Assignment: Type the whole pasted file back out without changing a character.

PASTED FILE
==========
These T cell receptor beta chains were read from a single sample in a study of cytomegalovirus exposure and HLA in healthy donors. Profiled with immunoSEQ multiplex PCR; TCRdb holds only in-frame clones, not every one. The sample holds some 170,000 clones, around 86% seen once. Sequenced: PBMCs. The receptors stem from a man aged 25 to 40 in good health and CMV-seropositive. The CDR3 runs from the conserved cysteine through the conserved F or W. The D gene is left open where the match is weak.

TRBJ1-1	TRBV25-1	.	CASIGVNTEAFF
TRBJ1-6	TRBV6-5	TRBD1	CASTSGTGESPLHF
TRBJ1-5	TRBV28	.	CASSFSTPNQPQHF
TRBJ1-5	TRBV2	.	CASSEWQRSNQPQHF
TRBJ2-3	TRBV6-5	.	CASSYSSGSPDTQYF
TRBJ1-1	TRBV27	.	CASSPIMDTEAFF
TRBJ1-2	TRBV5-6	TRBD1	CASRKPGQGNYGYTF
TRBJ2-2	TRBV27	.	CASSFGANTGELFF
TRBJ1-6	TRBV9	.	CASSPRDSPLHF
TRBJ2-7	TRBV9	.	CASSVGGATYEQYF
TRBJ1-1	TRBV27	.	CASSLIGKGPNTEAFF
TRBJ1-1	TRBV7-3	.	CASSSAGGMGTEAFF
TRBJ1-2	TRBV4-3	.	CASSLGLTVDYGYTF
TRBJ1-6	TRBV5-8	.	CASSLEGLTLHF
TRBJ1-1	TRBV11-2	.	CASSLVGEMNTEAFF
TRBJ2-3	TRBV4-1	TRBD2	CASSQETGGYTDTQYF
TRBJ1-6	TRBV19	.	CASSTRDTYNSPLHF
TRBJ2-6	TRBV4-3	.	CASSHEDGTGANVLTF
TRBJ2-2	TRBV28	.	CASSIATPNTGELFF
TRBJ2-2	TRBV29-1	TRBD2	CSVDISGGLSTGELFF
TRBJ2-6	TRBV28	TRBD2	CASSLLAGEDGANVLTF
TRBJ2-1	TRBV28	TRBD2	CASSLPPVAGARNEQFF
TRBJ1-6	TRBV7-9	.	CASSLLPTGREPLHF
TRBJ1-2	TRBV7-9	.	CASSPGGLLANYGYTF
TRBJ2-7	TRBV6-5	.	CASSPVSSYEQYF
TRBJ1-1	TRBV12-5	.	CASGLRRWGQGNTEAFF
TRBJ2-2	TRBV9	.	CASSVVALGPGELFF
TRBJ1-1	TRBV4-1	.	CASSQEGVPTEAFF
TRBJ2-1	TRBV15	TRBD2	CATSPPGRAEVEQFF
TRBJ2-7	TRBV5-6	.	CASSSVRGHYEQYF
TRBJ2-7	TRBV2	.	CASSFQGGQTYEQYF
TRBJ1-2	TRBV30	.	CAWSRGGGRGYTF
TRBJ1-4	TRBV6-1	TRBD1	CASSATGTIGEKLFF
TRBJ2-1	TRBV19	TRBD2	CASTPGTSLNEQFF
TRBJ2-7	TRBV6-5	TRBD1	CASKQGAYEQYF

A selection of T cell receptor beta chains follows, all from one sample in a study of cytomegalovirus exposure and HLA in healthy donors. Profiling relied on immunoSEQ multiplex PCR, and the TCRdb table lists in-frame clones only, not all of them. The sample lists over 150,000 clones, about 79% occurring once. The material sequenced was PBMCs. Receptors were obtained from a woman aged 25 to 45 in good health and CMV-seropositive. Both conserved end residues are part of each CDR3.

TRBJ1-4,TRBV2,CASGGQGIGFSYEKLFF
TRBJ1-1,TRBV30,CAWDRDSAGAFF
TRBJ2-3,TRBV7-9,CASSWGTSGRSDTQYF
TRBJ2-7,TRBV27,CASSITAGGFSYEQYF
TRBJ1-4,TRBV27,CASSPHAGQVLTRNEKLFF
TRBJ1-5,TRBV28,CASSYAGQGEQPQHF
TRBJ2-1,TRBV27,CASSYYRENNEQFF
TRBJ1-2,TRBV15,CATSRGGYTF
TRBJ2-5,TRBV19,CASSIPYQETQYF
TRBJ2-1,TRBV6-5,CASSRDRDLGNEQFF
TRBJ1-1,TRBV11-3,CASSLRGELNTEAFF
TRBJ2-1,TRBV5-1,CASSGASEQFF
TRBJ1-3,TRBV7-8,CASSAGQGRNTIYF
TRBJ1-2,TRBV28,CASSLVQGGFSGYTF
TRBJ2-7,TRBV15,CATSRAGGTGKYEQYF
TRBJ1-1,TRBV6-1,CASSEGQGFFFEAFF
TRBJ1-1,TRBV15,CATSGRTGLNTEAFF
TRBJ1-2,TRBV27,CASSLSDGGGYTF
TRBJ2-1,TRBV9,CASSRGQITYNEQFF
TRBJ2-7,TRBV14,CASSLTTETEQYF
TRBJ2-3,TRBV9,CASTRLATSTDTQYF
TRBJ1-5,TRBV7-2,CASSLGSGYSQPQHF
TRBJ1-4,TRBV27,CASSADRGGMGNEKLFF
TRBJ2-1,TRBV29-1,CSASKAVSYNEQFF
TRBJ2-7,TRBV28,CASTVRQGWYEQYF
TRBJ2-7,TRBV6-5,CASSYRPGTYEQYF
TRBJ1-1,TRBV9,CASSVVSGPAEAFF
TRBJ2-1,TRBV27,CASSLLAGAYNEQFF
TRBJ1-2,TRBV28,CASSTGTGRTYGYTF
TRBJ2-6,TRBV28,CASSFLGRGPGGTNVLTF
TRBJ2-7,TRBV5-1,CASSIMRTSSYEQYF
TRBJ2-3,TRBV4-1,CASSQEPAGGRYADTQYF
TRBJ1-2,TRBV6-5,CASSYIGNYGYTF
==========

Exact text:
These T cell receptor beta chains were read from a single sample in a study of cytomegalovirus exposure and HLA in healthy donors. Profiled with immunoSEQ multiplex PCR; TCRdb holds only in-frame clones, not every one. The sample holds some 170,000 clones, around 86% seen once. Sequenced: PBMCs. The receptors stem from a man aged 25 to 40 in good health and CMV-seropositive. The CDR3 runs from the conserved cysteine through the conserved F or W. The D gene is left open where the match is weak.

TRBJ1-1	TRBV25-1	.	CASIGVNTEAFF
TRBJ1-6	TRBV6-5	TRBD1	CASTSGTGESPLHF
TRBJ1-5	TRBV28	.	CASSFSTPNQPQHF
TRBJ1-5	TRBV2	.	CASSEWQRSNQPQHF
TRBJ2-3	TRBV6-5	.	CASSYSSGSPDTQYF
TRBJ1-1	TRBV27	.	CASSPIMDTEAFF
TRBJ1-2	TRBV5-6	TRBD1	CASRKPGQGNYGYTF
TRBJ2-2	TRBV27	.	CASSFGANTGELFF
TRBJ1-6	TRBV9	.	CASSPRDSPLHF
TRBJ2-7	TRBV9	.	CASSVGGATYEQYF
TRBJ1-1	TRBV27	.	CASSLIGKGPNTEAFF
TRBJ1-1	TRBV7-3	.	CASSSAGGMGTEAFF
TRBJ1-2	TRBV4-3	.	CASSLGLTVDYGYTF
TRBJ1-6	TRBV5-8	.	CASSLEGLTLHF
TRBJ1-1	TRBV11-2	.	CASSLVGEMNTEAFF
TRBJ2-3	TRBV4-1	TRBD2	CASSQETGGYTDTQYF
TRBJ1-6	TRBV19	.	CASSTRDTYNSPLHF
TRBJ2-6	TRBV4-3	.	CASSHEDGTGANVLTF
TRBJ2-2	TRBV28	.	CASSIATPNTGELFF
TRBJ2-2	TRBV29-1	TRBD2	CSVDISGGLSTGELFF
TRBJ2-6	TRBV28	TRBD2	CASSLLAGEDGANVLTF
TRBJ2-1	TRBV28	TRBD2	CASSLPPVAGARNEQFF
TRBJ1-6	TRBV7-9	.	CASSLLPTGREPLHF
TRBJ1-2	TRBV7-9	.	CASSPGGLLANYGYTF
TRBJ2-7	TRBV6-5	.	CASSPVSSYEQYF
TRBJ1-1	TRBV12-5	.	CASGLRRWGQGNTEAFF
TRBJ2-2	TRBV9	.	CASSVVALGPGELFF
TRBJ1-1	TRBV4-1	.	CASSQEGVPTEAFF
TRBJ2-1	TRBV15	TRBD2	CATSPPGRAEVEQFF
TRBJ2-7	TRBV5-6	.	CASSSVRGHYEQYF
TRBJ2-7	TRBV2	.	CASSFQGGQTYEQYF
TRBJ1-2	TRBV30	.	CAWSRGGGRGYTF
TRBJ1-4	TRBV6-1	TRBD1	CASSATGTIGEKLFF
TRBJ2-1	TRBV19	TRBD2	CASTPGTSLNEQFF
TRBJ2-7	TRBV6-5	TRBD1	CASKQGAYEQYF

A selection of T cell receptor beta chains follows, all from one sample in a study of cytomegalovirus exposure and HLA in healthy donors. Profiling relied on immunoSEQ multiplex PCR, and the TCRdb table lists in-frame clones only, not all of them. The sample lists over 150,000 clones, about 79% occurring once. The material sequenced was PBMCs. Receptors were obtained from a woman aged 25 to 45 in good health and CMV-seropositive. Both conserved end residues are part of each CDR3.

TRBJ1-4,TRBV2,CASGGQGIGFSYEKLFF
TRBJ1-1,TRBV30,CAWDRDSAGAFF
TRBJ2-3,TRBV7-9,CASSWGTSGRSDTQYF
TRBJ2-7,TRBV27,CASSITAGGFSYEQYF
TRBJ1-4,TRBV27,CASSPHAGQVLTRNEKLFF
TRBJ1-5,TRBV28,CASSYAGQGEQPQHF
TRBJ2-1,TRBV27,CASSYYRENNEQFF
TRBJ1-2,TRBV15,CATSRGGYTF
TRBJ2-5,TRBV19,CASSIPYQETQYF
TRBJ2-1,TRBV6-5,CASSRDRDLGNEQFF
TRBJ1-1,TRBV11-3,CASSLRGELNTEAFF
TRBJ2-1,TRBV5-1,CASSGASEQFF
TRBJ1-3,TRBV7-8,CASSAGQGRNTIYF
TRBJ1-2,TRBV28,CASSLVQGGFSGYTF
TRBJ2-7,TRBV15,CATSRAGGTGKYEQYF
TRBJ1-1,TRBV6-1,CASSEGQGFFFEAFF
TRBJ1-1,TRBV15,CATSGRTGLNTEAFF
TRBJ1-2,TRBV27,CASSLSDGGGYTF
TRBJ2-1,TRBV9,CASSRGQITYNEQFF
TRBJ2-7,TRBV14,CASSLTTETEQYF
TRBJ2-3,TRBV9,CASTRLATSTDTQYF
TRBJ1-5,TRBV7-2,CASSLGSGYSQPQHF
TRBJ1-4,TRBV27,CASSADRGGMGNEKLFF
TRBJ2-1,TRBV29-1,CSASKAVSYNEQFF
TRBJ2-7,TRBV28,CASTVRQGWYEQYF
TRBJ2-7,TRBV6-5,CASSYRPGTYEQYF
TRBJ1-1,TRBV9,CASSVVSGPAEAFF
TRBJ2-1,TRBV27,CASSLLAGAYNEQFF
TRBJ1-2,TRBV28,CASSTGTGRTYGYTF
TRBJ2-6,TRBV28,CASSFLGRGPGGTNVLTF
TRBJ2-7,TRBV5-1,CASSIMRTSSYEQYF
TRBJ2-3,TRBV4-1,CASSQEPAGGRYADTQYF
TRBJ1-2,TRBV6-5,CASSYIGNYGYTF